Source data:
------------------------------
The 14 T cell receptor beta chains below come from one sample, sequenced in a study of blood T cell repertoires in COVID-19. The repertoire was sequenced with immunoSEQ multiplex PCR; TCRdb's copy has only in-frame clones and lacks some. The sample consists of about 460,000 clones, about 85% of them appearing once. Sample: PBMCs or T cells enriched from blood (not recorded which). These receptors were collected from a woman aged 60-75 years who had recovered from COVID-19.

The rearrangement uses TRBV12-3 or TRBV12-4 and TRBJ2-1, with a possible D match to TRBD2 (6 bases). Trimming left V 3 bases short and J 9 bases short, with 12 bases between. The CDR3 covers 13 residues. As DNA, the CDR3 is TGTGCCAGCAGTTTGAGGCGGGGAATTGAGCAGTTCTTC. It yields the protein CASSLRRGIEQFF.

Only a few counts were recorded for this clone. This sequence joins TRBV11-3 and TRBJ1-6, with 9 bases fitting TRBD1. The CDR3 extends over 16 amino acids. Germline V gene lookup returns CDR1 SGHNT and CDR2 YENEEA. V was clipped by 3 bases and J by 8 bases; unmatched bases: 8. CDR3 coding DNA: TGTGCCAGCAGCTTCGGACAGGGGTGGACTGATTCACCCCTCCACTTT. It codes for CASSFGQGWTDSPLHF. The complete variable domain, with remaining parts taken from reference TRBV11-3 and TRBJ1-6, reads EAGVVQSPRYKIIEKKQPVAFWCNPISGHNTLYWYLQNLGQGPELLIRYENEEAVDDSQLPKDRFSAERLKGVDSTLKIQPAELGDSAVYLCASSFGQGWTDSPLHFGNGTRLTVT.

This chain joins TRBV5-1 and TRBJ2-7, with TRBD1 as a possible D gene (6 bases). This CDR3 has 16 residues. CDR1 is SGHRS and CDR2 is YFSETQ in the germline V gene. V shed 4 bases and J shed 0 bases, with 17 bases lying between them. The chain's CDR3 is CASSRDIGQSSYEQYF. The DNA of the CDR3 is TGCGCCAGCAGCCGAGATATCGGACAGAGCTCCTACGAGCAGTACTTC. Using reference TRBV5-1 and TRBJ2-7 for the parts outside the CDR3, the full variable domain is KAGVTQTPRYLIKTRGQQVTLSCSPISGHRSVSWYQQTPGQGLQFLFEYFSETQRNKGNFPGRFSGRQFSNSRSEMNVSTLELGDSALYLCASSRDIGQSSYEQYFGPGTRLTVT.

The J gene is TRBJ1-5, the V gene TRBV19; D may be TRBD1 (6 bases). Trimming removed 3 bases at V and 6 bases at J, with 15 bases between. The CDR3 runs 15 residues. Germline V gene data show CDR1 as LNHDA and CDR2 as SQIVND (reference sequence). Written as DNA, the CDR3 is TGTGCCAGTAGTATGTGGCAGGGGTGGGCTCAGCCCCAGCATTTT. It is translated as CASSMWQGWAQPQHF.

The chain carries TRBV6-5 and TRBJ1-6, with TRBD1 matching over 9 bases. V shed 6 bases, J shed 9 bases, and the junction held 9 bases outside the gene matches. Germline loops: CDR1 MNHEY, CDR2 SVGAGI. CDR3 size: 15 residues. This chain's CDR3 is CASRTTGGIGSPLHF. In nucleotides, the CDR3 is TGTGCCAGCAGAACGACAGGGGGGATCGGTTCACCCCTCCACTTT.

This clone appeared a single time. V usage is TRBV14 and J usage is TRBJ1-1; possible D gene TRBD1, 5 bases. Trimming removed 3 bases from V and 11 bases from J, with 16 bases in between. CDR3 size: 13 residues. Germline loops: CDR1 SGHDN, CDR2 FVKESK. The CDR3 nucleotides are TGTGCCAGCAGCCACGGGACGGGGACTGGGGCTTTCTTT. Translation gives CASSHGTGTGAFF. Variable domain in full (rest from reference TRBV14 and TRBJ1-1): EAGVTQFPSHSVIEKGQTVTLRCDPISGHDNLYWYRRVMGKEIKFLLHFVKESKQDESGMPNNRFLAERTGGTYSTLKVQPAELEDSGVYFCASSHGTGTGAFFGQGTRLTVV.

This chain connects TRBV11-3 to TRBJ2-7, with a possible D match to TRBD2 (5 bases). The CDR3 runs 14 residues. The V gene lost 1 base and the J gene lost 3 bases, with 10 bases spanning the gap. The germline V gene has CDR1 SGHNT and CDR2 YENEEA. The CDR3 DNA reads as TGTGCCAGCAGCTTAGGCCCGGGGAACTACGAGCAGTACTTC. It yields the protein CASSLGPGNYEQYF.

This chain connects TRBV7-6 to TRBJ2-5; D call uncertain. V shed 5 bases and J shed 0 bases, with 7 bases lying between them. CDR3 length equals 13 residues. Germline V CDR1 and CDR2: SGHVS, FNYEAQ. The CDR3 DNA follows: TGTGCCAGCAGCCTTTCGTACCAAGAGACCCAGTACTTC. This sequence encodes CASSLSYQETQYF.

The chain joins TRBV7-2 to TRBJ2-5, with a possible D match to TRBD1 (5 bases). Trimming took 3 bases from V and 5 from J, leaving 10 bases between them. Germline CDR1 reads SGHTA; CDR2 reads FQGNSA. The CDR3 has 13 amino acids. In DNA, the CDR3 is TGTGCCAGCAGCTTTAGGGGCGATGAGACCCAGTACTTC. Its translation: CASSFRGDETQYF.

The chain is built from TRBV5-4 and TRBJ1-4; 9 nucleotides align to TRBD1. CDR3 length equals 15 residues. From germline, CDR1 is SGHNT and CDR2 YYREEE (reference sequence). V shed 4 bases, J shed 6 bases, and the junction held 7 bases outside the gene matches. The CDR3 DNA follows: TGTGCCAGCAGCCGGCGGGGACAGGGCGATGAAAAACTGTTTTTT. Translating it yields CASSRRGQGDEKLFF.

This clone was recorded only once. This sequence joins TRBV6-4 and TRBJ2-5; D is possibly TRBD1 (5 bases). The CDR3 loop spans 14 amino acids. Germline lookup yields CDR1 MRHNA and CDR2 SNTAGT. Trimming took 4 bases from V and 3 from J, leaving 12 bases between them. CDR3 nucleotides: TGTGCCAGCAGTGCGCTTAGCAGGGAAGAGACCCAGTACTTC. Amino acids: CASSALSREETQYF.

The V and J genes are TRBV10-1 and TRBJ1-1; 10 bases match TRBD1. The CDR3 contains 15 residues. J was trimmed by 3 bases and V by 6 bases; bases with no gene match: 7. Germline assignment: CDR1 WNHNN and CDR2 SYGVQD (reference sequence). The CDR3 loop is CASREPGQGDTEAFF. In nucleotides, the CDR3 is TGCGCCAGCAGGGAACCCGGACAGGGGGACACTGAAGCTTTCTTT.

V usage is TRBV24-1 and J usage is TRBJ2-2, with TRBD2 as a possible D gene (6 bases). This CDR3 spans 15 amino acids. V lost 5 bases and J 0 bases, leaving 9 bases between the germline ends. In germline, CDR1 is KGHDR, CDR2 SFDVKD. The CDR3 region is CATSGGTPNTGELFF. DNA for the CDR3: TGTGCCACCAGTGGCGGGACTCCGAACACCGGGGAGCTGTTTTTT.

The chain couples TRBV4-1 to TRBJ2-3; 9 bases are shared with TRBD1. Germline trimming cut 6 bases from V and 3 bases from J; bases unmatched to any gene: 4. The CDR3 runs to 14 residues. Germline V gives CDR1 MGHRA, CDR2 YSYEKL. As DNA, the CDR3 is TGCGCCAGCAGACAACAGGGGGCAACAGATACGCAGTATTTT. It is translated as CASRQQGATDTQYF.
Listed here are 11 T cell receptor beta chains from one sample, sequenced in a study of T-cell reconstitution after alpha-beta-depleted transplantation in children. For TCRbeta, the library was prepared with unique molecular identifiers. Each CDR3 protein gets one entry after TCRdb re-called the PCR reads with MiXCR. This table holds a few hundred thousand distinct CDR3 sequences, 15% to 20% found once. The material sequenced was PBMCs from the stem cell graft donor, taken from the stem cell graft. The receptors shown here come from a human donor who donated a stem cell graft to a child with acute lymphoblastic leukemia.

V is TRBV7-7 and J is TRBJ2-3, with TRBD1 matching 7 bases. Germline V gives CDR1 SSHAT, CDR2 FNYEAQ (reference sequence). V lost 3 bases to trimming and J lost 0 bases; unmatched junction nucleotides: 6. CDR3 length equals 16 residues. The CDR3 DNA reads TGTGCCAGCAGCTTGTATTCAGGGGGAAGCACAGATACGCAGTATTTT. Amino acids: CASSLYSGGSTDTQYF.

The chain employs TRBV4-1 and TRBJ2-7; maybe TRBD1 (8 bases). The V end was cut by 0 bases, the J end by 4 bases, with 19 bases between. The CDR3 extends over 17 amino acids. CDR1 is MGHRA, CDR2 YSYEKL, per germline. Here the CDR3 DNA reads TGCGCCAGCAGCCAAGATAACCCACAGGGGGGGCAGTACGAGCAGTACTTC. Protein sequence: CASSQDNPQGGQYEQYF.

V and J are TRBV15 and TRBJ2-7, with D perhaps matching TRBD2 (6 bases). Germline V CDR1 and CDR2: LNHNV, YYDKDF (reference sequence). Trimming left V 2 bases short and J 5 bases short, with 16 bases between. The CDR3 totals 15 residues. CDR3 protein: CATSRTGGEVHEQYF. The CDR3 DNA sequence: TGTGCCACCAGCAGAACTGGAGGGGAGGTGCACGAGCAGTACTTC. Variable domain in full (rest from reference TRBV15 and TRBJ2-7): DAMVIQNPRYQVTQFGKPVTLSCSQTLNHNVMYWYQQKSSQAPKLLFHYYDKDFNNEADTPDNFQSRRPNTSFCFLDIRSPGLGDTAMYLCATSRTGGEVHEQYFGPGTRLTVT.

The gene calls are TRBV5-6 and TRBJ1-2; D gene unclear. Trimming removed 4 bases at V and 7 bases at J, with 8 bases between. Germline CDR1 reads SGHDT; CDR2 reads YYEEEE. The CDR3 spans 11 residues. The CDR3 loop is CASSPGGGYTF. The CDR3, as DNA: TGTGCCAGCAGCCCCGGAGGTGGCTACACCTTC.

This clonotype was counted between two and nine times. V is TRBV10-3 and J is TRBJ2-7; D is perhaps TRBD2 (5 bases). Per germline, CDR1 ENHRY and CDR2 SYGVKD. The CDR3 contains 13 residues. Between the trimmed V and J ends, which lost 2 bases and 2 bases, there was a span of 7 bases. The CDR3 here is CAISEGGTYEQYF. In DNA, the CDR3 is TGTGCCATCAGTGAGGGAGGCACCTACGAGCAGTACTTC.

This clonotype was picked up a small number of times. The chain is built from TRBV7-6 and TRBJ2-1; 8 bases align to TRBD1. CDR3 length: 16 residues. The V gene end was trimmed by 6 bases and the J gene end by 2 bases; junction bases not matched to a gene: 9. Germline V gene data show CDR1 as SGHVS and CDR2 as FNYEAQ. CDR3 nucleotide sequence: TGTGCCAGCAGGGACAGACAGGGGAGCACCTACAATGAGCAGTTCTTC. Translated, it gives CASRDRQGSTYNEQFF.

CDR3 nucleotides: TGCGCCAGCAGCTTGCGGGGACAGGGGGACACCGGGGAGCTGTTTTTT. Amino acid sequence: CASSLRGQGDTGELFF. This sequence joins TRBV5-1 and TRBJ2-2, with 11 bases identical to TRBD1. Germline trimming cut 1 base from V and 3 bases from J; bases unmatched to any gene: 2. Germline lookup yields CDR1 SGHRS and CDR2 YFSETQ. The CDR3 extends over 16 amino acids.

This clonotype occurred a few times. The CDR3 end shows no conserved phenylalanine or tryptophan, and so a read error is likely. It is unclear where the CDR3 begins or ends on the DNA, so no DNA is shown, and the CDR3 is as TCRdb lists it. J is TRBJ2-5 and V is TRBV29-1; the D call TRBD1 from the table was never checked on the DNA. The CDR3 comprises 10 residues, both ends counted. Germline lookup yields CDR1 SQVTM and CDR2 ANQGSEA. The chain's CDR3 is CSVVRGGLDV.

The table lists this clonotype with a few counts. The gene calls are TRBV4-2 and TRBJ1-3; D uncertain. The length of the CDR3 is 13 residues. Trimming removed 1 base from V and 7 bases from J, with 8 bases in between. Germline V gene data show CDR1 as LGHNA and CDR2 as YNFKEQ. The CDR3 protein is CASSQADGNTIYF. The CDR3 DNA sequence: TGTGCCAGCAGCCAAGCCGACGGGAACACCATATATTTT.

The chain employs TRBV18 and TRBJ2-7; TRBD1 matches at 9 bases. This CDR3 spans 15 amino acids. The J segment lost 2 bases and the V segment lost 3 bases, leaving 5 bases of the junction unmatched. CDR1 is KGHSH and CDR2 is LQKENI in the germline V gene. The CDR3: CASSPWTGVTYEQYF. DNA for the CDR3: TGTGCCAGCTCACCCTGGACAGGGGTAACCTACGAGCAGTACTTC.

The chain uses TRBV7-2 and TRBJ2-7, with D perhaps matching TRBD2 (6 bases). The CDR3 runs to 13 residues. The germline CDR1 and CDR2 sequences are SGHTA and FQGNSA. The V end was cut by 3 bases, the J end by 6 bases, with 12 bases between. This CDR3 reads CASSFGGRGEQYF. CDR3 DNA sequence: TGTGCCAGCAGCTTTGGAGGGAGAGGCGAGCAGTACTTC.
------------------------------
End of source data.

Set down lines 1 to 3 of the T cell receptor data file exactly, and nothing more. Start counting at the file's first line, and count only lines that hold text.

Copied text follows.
The 14 T cell receptor beta chains below come from one sample, sequenced in a study of blood T cell repertoires in COVID-19. The repertoire was sequenced with immunoSEQ multiplex PCR; TCRdb's copy has only in-frame clones and lacks some. The sample consists of about 460,000 clones, about 85% of them appearing once. Sample: PBMCs or T cells enriched from blood (not recorded which). These receptors were collected from a woman aged 60-75 years who had recovered from COVID-19.

The rearrangement uses TRBV12-3 or TRBV12-4 and TRBJ2-1, with a possible D match to TRBD2 (6 bases). Trimming left V 3 bases short and J 9 bases short, with 12 bases between. The CDR3 covers 13 residues. As DNA, the CDR3 is TGTGCCAGCAGTTTGAGGCGGGGAATTGAGCAGTTCTTC. It yields the protein CASSLRRGIEQFF.

Only a few counts were recorded for this clone. This sequence joins TRBV11-3 and TRBJ1-6, with 9 bases fitting TRBD1. The CDR3 extends over 16 amino acids. Germline V gene lookup returns CDR1 SGHNT and CDR2 YENEEA. V was clipped by 3 bases and J by 8 bases; unmatched bases: 8. CDR3 coding DNA: TGTGCCAGCAGCTTCGGACAGGGGTGGACTGATTCACCCCTCCACTTT. It codes for CASSFGQGWTDSPLHF. The complete variable domain, with remaining parts taken from reference TRBV11-3 and TRBJ1-6, reads EAGVVQSPRYKIIEKKQPVAFWCNPISGHNTLYWYLQNLGQGPELLIRYENEEAVDDSQLPKDRFSAERLKGVDSTLKIQPAELGDSAVYLCASSFGQGWTDSPLHFGNGTRLTVT.